Intention: For a spirit of compassion and generosity among all who are able to share what they have with others, especially with those who are most in need.
Today’s Gospel | Luke 9:28b-36
Jesus took Peter, John, and James and went up the mountain to pray. While he was praying his face changed in appearance and his clothing became dazzling white. And behold, two men were conversing with him, Moses and Elijah, who appeared in glory and spoke of his exodus that he was going to accomplish in Jerusalem. Peter and his companions had been overcome by sleep, but becoming fully awake, they saw his glory and the two men standing with him. As they were about to part from him, Peter said to Jesus, “Master, it is good that we are here; let us make three tents, one for you, one for Moses, and one for Elijah.” But he did not know what he was saying. While he was still speaking, a cloud came and cast a shadow over them, and they became frightened when they entered the cloud. Then from the cloud came a voice that said, “This is my chosen Son; listen to him.” After the voice had spoken, Jesus was found alone. They fell silent and did not at that time tell anyone what they had seen.
A Lenten Reflection
Today’s Gospel speaks of an especially intense and revelatory experience of divine presence. The Transfiguration shows how the power and glory of God was present not only in the person of Jesus but also as the person of Jesus. It affirms the Incarnation as the consubstantial meeting of God and humanity within the human condition. Equally important, the narrative also suggests in its setting that God is inviting all people to see and know his presence not just as a miraculous event, but as an ongoing reality. For today’s Lasallians, this narrative also can be viewed as a window into an understanding of their educational mission.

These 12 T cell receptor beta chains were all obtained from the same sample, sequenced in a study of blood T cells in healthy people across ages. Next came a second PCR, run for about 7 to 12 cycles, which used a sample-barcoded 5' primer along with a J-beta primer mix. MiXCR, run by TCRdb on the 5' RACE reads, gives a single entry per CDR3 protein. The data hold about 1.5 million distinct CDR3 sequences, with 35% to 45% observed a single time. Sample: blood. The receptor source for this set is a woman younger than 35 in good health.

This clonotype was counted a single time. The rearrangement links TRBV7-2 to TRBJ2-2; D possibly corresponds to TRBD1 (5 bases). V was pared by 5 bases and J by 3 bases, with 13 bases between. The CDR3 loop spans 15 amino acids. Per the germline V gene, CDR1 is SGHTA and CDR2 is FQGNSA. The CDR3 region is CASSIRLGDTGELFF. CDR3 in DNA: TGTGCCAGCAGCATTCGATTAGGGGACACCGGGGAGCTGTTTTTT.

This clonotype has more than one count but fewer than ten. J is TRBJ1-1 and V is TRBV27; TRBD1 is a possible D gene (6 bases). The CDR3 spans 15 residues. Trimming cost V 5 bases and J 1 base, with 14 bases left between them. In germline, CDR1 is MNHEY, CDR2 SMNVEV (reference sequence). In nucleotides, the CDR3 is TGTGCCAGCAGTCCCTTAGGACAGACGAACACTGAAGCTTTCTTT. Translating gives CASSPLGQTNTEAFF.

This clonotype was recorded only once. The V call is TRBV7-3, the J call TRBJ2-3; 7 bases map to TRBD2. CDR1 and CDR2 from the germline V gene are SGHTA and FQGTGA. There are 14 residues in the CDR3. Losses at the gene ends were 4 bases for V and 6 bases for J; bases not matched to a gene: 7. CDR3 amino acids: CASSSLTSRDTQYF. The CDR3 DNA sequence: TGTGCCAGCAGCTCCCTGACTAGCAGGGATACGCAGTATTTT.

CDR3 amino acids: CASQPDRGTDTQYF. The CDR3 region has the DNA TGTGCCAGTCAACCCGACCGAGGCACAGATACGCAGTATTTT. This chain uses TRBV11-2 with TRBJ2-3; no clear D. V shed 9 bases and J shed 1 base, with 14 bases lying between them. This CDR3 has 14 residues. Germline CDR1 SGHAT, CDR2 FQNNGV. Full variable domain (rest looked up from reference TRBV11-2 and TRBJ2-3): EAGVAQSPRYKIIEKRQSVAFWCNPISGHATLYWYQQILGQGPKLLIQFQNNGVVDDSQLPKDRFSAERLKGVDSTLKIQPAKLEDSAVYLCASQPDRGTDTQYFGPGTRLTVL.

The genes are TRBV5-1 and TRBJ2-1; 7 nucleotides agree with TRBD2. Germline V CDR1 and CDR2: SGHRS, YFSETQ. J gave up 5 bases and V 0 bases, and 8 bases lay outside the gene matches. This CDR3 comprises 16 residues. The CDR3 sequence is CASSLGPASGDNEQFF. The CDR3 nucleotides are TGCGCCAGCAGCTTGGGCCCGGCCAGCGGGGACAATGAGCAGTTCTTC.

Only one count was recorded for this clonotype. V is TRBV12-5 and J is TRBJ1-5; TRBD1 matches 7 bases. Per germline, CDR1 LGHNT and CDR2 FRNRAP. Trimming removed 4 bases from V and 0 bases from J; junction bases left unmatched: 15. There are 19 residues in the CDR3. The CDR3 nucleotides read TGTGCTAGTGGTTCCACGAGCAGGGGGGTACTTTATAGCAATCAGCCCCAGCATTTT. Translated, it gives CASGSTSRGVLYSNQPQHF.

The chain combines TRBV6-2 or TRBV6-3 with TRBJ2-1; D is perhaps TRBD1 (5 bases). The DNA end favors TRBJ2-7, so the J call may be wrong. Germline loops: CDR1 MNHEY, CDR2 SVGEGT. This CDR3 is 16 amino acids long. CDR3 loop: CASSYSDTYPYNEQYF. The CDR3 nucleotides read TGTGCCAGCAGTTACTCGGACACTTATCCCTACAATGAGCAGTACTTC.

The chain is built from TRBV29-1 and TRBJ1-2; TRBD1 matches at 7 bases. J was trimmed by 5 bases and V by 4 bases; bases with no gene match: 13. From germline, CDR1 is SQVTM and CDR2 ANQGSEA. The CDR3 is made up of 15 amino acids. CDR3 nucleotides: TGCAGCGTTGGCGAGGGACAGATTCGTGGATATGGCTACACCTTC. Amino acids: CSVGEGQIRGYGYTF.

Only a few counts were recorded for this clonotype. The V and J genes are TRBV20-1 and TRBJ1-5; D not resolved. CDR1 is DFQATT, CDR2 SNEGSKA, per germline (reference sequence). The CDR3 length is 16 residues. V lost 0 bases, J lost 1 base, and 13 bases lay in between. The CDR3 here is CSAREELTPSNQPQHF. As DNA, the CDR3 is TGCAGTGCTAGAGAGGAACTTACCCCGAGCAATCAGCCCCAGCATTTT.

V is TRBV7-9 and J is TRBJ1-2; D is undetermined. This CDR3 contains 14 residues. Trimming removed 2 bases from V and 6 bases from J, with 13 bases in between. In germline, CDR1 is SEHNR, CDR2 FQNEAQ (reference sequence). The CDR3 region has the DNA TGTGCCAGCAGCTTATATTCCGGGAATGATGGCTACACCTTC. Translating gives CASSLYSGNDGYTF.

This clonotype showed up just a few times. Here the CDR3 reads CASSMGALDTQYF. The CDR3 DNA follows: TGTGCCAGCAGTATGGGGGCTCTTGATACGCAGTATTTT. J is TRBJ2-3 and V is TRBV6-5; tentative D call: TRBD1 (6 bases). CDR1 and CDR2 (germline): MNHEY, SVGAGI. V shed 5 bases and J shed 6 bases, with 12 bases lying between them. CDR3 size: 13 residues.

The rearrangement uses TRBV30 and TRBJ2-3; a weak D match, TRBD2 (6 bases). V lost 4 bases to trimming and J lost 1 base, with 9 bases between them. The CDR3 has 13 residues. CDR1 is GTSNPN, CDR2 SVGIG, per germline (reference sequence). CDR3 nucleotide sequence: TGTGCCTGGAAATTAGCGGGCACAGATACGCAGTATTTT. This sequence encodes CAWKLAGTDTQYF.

Since its founding, recalling God’s presence has been a centerpiece of Lasallian apostolic spirituality. De La Salle made sure that the defining directive for educational ministry always would be to place both teaching and learning within the context of God’s providence and will. He realized that because the end of human experience is that all people come to know God and experience redemption in him, then education authentically done is a saving act and schools authentically conducted are places of salvation.
In Grace for the Moment, author Max Lucado writes, “We are always in the presence of God. There is never a non-sacred moment!” The Lasallian mantra, “Let us remember that we are in the holy presence of God,” serves not only to remind us of this truth, but also to name what is the essential goal and activity of the Lasallian mission. To acknowledge and live our all-encompassing relationship with God is to learn the lesson that gives all other learning its character and purpose. As this Lent continues, we might look at the ways that we regularly and reflectively recall God’s presence, and then discern how best to be its sign to our world.
Eternal Father, wherever lives are being healed and the world is being made whole, your Kingdom is present. Cleanse our minds and purify our hearts so that we will see and hear the miracles that surround us. Still our busy moments that we might notice you and, in that peace, find the seeds of your Kingdom within ourselves and within each other. We ask this of you who lives and reigns with your Son and the Holy Spirit, one God forever and ever. Amen.